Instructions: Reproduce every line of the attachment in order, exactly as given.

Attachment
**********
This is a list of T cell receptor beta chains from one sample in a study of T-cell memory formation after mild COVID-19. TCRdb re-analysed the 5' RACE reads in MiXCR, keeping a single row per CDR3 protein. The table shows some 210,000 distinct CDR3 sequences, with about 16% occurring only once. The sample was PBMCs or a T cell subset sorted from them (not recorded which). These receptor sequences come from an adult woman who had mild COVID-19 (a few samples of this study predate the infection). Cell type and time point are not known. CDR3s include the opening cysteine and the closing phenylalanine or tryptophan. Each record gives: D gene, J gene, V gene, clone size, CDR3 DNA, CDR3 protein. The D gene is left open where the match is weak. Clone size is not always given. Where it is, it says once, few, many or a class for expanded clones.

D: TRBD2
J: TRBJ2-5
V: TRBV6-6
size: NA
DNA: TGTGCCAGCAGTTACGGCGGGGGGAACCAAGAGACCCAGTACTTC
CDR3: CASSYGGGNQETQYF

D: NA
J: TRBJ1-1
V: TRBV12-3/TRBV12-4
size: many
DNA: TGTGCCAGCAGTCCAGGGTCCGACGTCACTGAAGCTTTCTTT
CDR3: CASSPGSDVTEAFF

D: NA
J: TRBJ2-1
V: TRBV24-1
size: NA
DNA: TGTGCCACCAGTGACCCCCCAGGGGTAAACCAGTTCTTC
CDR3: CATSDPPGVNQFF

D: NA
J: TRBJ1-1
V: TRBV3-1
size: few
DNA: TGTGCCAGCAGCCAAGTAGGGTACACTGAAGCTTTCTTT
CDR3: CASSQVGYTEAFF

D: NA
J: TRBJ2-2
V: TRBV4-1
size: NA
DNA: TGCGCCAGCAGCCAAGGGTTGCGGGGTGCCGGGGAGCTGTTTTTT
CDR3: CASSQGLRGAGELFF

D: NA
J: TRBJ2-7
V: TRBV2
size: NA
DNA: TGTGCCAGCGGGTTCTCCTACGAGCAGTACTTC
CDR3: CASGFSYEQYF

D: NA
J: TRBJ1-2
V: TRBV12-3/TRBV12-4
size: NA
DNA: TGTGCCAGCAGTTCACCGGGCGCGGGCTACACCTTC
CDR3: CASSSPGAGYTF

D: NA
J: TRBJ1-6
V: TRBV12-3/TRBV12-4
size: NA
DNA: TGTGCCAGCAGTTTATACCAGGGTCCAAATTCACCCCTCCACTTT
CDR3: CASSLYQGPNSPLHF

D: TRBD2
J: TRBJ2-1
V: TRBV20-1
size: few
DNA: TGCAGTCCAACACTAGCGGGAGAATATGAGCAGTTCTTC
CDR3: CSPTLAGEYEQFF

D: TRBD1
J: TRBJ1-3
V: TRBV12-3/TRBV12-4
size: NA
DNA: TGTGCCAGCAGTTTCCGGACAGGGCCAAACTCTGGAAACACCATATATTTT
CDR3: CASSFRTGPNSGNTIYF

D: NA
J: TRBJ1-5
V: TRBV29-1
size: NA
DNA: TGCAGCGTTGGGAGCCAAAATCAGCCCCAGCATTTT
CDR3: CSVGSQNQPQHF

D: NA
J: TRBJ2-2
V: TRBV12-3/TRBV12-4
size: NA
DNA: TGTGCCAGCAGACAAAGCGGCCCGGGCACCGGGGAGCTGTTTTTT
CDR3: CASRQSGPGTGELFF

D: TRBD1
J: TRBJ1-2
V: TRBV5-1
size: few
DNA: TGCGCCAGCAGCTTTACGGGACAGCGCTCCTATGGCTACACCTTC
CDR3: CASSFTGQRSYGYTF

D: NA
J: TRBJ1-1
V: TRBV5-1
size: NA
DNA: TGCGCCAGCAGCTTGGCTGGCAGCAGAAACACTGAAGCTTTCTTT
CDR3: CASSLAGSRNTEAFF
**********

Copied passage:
This is a list of T cell receptor beta chains from one sample in a study of T-cell memory formation after mild COVID-19. TCRdb re-analysed the 5' RACE reads in MiXCR, keeping a single row per CDR3 protein. The table shows some 210,000 distinct CDR3 sequences, with about 16% occurring only once. The sample was PBMCs or a T cell subset sorted from them (not recorded which). These receptor sequences come from an adult woman who had mild COVID-19 (a few samples of this study predate the infection). Cell type and time point are not known. CDR3s include the opening cysteine and the closing phenylalanine or tryptophan. Each record gives: D gene, J gene, V gene, clone size, CDR3 DNA, CDR3 protein. The D gene is left open where the match is weak. Clone size is not always given. Where it is, it says once, few, many or a class for expanded clones.

D: TRBD2
J: TRBJ2-5
V: TRBV6-6
size: NA
DNA: TGTGCCAGCAGTTACGGCGGGGGGAACCAAGAGACCCAGTACTTC
CDR3: CASSYGGGNQETQYF

D: NA
J: TRBJ1-1
V: TRBV12-3/TRBV12-4
size: many
DNA: TGTGCCAGCAGTCCAGGGTCCGACGTCACTGAAGCTTTCTTT
CDR3: CASSPGSDVTEAFF

D: NA
J: TRBJ2-1
V: TRBV24-1
size: NA
DNA: TGTGCCACCAGTGACCCCCCAGGGGTAAACCAGTTCTTC
CDR3: CATSDPPGVNQFF

D: NA
J: TRBJ1-1
V: TRBV3-1
size: few
DNA: TGTGCCAGCAGCCAAGTAGGGTACACTGAAGCTTTCTTT
CDR3: CASSQVGYTEAFF

D: NA
J: TRBJ2-2
V: TRBV4-1
size: NA
DNA: TGCGCCAGCAGCCAAGGGTTGCGGGGTGCCGGGGAGCTGTTTTTT
CDR3: CASSQGLRGAGELFF

D: NA
J: TRBJ2-7
V: TRBV2
size: NA
DNA: TGTGCCAGCGGGTTCTCCTACGAGCAGTACTTC
CDR3: CASGFSYEQYF

D: NA
J: TRBJ1-2
V: TRBV12-3/TRBV12-4
size: NA
DNA: TGTGCCAGCAGTTCACCGGGCGCGGGCTACACCTTC
CDR3: CASSSPGAGYTF

D: NA
J: TRBJ1-6
V: TRBV12-3/TRBV12-4
size: NA
DNA: TGTGCCAGCAGTTTATACCAGGGTCCAAATTCACCCCTCCACTTT
CDR3: CASSLYQGPNSPLHF

D: TRBD2
J: TRBJ2-1
V: TRBV20-1
size: few
DNA: TGCAGTCCAACACTAGCGGGAGAATATGAGCAGTTCTTC
CDR3: CSPTLAGEYEQFF

D: TRBD1
J: TRBJ1-3
V: TRBV12-3/TRBV12-4
size: NA
DNA: TGTGCCAGCAGTTTCCGGACAGGGCCAAACTCTGGAAACACCATATATTTT
CDR3: CASSFRTGPNSGNTIYF

D: NA
J: TRBJ1-5
V: TRBV29-1
size: NA
DNA: TGCAGCGTTGGGAGCCAAAATCAGCCCCAGCATTTT
CDR3: CSVGSQNQPQHF

D: NA
J: TRBJ2-2
V: TRBV12-3/TRBV12-4
size: NA
DNA: TGTGCCAGCAGACAAAGCGGCCCGGGCACCGGGGAGCTGTTTTTT
CDR3: CASRQSGPGTGELFF

D: TRBD1
J: TRBJ1-2
V: TRBV5-1
size: few
DNA: TGCGCCAGCAGCTTTACGGGACAGCGCTCCTATGGCTACACCTTC
CDR3: CASSFTGQRSYGYTF

D: NA
J: TRBJ1-1
V: TRBV5-1
size: NA
DNA: TGCGCCAGCAGCTTGGCTGGCAGCAGAAACACTGAAGCTTTCTTT
CDR3: CASSLAGSRNTEAFF